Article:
Youth & Adults with Special Needs

Kula for Karma - Youth & Adults with Special Needs
Kula for Karma - Youth & Adults with Special Needs

Did you know that about 1 in 5 Americans live with a developmental disability, with more than half reporting their disabilities to be severe?

Special Needs is defined as particular educational requirements resulting from learning difficulties, physical disability, or emotional and behavioral difficulties. The number of children and youth receiving special education services was about 13% of all public school students, in the 2012–13 school year. Around 35% of students receiving special education services had specific learning disabilities. Yoga programs can offer children an opportunity to play and learn in an environment that embraces their uniqueness and supports their strengths.

According to Louise Goldberg, author of “Yoga Therapy for Children with Autism and Special Needs," the focus on mental calmness, opens a world of opportunities for the child with physical or developmental disabilities. The idea behind the practice is to help the child realize a strength he had not previously known. Yoga therapy is not dependent on language skills or cognitive abilities. It is a therapy that meets children wherever they are.”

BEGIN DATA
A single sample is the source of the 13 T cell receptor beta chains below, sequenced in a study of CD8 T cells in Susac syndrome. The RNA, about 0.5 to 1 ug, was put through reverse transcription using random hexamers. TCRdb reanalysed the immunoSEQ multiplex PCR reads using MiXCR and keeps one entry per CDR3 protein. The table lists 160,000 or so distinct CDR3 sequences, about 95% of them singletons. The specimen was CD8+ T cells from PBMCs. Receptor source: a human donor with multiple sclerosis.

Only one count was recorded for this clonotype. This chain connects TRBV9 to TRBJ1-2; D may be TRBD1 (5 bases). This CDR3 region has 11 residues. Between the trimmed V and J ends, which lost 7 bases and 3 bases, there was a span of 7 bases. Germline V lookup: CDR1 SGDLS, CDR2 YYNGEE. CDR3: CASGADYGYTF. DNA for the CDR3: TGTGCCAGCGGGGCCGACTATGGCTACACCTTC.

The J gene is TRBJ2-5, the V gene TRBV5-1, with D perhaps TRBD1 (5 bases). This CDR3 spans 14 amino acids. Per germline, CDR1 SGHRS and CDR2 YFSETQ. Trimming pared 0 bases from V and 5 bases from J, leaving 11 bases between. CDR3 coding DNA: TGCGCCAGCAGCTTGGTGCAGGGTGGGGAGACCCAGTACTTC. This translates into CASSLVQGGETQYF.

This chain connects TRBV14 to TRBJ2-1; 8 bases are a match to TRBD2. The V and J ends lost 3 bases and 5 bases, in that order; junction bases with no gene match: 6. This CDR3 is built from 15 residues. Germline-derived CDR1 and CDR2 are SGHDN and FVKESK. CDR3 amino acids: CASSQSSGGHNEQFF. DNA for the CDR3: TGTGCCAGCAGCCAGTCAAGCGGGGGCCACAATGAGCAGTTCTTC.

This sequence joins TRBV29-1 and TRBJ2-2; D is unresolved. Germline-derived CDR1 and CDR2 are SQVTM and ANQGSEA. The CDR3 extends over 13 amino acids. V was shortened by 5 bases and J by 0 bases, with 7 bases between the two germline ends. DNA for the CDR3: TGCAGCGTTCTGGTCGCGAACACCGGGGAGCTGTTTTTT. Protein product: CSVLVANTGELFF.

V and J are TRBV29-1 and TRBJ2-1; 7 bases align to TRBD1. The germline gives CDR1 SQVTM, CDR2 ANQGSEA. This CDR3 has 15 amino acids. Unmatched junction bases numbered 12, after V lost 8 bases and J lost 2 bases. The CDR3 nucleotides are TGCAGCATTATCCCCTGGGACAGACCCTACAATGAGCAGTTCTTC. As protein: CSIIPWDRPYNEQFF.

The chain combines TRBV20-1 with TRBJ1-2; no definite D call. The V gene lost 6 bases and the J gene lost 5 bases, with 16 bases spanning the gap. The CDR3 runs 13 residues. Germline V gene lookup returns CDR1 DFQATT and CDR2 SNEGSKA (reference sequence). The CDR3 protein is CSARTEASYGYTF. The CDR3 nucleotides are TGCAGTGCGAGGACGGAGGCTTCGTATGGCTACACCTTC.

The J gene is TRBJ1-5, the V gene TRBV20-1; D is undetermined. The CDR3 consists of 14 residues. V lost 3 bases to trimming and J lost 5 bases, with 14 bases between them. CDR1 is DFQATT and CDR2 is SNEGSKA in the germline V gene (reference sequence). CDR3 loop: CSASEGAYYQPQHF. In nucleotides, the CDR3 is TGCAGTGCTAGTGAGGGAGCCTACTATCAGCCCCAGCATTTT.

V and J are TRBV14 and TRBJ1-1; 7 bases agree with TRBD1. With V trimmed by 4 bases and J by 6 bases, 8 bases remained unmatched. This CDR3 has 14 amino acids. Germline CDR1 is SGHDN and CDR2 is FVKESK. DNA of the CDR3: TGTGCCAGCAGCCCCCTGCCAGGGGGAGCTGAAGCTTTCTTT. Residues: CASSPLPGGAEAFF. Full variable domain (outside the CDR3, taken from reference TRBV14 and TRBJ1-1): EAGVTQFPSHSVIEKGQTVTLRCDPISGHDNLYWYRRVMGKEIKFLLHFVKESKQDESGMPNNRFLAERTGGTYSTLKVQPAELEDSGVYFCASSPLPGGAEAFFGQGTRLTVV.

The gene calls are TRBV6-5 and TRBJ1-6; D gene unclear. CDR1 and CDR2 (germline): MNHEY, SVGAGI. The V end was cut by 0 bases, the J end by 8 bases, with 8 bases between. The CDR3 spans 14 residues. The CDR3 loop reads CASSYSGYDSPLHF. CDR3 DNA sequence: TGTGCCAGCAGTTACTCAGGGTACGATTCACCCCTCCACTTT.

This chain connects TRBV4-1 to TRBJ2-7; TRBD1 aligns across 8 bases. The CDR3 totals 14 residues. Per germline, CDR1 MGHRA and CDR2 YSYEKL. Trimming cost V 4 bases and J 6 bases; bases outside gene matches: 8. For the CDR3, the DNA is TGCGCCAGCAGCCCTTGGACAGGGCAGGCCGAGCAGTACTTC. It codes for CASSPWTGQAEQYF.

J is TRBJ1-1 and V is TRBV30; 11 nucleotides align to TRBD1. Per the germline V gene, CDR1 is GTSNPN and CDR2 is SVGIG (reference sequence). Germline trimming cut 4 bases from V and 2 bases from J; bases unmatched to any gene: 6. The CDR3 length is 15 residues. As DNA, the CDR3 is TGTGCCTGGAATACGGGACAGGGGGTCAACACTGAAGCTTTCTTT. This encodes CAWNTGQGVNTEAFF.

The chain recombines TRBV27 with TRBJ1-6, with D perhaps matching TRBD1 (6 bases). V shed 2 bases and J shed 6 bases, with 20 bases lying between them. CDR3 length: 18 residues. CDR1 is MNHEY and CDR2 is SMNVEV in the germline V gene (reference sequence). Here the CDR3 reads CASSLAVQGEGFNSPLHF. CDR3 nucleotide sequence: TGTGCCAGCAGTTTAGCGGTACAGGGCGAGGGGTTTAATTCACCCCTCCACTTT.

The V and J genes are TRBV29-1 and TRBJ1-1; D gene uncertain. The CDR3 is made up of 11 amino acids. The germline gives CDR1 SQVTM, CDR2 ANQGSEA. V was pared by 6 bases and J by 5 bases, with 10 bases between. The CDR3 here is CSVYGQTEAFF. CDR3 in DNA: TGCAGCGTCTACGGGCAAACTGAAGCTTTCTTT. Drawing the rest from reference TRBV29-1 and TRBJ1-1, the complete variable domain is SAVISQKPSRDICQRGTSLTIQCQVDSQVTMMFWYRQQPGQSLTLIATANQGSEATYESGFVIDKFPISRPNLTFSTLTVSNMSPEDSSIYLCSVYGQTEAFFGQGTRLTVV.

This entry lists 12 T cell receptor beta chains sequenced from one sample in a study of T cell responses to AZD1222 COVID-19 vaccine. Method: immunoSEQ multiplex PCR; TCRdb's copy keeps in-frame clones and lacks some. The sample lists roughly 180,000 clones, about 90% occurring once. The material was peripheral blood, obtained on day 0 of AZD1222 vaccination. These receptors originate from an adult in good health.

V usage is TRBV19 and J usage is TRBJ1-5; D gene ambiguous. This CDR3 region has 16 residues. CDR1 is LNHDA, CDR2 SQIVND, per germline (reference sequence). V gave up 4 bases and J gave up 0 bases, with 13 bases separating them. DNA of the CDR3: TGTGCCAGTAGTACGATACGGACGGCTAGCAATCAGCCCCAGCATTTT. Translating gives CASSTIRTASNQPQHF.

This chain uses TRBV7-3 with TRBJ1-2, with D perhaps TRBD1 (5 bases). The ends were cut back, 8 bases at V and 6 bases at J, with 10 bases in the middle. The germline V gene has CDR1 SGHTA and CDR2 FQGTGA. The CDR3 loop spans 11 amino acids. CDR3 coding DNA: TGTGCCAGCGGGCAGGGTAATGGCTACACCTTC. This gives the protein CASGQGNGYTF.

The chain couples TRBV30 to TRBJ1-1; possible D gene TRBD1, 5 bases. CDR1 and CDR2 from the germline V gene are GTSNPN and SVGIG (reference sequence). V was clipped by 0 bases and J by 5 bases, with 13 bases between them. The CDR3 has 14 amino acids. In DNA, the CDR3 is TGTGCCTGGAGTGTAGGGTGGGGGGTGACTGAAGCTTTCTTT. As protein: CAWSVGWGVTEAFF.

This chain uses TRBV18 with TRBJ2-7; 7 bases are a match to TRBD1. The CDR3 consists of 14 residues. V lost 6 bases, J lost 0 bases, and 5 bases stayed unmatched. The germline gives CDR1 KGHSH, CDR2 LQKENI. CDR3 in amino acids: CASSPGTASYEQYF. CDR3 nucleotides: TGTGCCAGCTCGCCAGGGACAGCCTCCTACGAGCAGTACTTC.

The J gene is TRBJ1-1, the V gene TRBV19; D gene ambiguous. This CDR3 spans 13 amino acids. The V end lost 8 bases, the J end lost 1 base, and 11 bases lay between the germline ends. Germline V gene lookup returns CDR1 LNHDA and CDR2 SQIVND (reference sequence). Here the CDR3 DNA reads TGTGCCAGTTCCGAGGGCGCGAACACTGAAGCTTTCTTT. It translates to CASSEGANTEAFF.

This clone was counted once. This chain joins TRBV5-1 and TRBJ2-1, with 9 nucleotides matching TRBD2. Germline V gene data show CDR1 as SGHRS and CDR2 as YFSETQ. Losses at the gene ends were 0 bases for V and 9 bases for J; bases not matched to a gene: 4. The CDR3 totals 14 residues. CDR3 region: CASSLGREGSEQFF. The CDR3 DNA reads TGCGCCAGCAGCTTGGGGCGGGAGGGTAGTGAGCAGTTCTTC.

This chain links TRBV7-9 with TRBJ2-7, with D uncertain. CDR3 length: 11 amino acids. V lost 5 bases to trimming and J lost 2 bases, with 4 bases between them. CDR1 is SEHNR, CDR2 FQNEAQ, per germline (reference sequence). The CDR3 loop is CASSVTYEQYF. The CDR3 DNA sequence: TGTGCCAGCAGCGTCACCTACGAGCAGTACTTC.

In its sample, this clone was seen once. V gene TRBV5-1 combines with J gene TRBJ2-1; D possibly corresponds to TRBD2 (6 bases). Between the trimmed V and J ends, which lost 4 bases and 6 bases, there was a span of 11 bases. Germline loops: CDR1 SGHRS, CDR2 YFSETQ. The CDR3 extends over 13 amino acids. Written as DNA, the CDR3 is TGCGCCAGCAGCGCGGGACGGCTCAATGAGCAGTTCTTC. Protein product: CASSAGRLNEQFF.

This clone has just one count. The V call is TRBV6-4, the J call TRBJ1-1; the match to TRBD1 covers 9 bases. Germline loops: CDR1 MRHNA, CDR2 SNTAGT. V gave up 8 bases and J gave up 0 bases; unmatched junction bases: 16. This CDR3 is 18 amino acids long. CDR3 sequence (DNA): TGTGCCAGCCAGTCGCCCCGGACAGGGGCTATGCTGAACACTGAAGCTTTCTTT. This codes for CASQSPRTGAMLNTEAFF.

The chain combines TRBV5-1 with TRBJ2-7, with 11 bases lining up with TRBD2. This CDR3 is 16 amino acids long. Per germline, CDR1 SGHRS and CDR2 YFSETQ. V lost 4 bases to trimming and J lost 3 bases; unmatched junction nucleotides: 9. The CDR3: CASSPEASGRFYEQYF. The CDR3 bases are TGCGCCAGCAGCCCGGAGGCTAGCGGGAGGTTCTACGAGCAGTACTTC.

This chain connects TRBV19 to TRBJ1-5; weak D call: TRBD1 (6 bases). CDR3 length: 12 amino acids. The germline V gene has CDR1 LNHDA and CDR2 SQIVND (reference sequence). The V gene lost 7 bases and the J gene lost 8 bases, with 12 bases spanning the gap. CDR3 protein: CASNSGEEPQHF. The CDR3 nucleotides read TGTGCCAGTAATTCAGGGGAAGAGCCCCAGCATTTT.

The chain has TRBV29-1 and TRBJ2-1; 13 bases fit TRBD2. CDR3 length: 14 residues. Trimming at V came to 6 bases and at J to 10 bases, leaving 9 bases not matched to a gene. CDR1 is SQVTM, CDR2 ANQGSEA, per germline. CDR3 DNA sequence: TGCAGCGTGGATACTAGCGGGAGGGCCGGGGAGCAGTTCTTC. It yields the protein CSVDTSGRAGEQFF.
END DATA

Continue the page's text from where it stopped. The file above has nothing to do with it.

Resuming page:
Current Programs

Coming Soon

Past Programs

Autism Family Services of NJ, Monmouth County, NJ      Franklin Lakes Recreational Center, Bergen County, NJ  

New Beginnings Annex, West Milford, NJ     Ridge Ranch, Bergen County, NJ    Special Olympics, Princeton, NJ    

West Bergen Mental Health Center (SOAR), Bergen County, NJ     Care Plus, Paramus, NJ   



"Being retired, the work I do outside Kula is mostly working on my own dharma.  Teaching yoga to the people at Care Plus helps to keep me focused on my work. The people I teach have all had such difficulties in their lives, while I have had a relatively comfortable existence in comparison.  I am constantly made aware how little excuse I have for not following the path of the yamas and niyamas. 

My students struggle so much with issues that I have never had to face, and I am strengthened in my resolve by seeing their strength.  And with limited shared experience, writing dharma talks for my students keeps me in touch with the basic essence of the yamas that speaks to everyone, regardless of circumstance."

-Eileen Clancy, Volunteer Yoga Instructor